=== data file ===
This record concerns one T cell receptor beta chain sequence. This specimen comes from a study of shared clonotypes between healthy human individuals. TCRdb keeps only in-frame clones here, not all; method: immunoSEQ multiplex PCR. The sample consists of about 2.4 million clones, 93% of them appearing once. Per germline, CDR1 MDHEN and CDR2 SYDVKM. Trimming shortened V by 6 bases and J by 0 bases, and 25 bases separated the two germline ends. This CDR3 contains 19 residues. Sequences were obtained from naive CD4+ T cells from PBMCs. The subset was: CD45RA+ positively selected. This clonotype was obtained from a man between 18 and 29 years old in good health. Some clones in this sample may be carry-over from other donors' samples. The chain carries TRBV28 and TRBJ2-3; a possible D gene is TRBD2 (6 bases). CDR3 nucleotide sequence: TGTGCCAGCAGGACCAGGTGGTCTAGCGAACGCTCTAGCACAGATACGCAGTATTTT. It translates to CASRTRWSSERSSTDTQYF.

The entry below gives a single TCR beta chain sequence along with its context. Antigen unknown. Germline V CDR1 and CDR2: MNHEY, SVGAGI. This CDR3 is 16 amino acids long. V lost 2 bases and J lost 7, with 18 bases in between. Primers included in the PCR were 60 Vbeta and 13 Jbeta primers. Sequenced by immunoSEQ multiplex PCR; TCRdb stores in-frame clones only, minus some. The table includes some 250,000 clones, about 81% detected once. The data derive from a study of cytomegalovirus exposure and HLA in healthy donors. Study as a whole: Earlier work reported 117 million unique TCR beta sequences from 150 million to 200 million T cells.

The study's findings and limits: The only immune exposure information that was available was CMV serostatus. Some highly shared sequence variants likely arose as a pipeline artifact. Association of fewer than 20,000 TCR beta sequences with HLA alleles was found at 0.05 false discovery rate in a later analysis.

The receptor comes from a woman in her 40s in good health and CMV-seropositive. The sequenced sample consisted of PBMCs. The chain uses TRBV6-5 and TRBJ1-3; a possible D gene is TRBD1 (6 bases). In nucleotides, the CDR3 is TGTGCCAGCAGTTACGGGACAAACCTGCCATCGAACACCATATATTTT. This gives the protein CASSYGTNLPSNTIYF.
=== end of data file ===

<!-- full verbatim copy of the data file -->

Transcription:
This record concerns one T cell receptor beta chain sequence. This specimen comes from a study of shared clonotypes between healthy human individuals. TCRdb keeps only in-frame clones here, not all; method: immunoSEQ multiplex PCR. The sample consists of about 2.4 million clones, 93% of them appearing once. Per germline, CDR1 MDHEN and CDR2 SYDVKM. Trimming shortened V by 6 bases and J by 0 bases, and 25 bases separated the two germline ends. This CDR3 contains 19 residues. Sequences were obtained from naive CD4+ T cells from PBMCs. The subset was: CD45RA+ positively selected. This clonotype was obtained from a man between 18 and 29 years old in good health. Some clones in this sample may be carry-over from other donors' samples. The chain carries TRBV28 and TRBJ2-3; a possible D gene is TRBD2 (6 bases). CDR3 nucleotide sequence: TGTGCCAGCAGGACCAGGTGGTCTAGCGAACGCTCTAGCACAGATACGCAGTATTTT. It translates to CASRTRWSSERSSTDTQYF.

The entry below gives a single TCR beta chain sequence along with its context. Antigen unknown. Germline V CDR1 and CDR2: MNHEY, SVGAGI. This CDR3 is 16 amino acids long. V lost 2 bases and J lost 7, with 18 bases in between. Primers included in the PCR were 60 Vbeta and 13 Jbeta primers. Sequenced by immunoSEQ multiplex PCR; TCRdb stores in-frame clones only, minus some. The table includes some 250,000 clones, about 81% detected once. The data derive from a study of cytomegalovirus exposure and HLA in healthy donors. Study as a whole: Earlier work reported 117 million unique TCR beta sequences from 150 million to 200 million T cells.

The study's findings and limits: The only immune exposure information that was available was CMV serostatus. Some highly shared sequence variants likely arose as a pipeline artifact. Association of fewer than 20,000 TCR beta sequences with HLA alleles was found at 0.05 false discovery rate in a later analysis.

The receptor comes from a woman in her 40s in good health and CMV-seropositive. The sequenced sample consisted of PBMCs. The chain uses TRBV6-5 and TRBJ1-3; a possible D gene is TRBD1 (6 bases). In nucleotides, the CDR3 is TGTGCCAGCAGTTACGGGACAAACCTGCCATCGAACACCATATATTTT. This gives the protein CASSYGTNLPSNTIYF.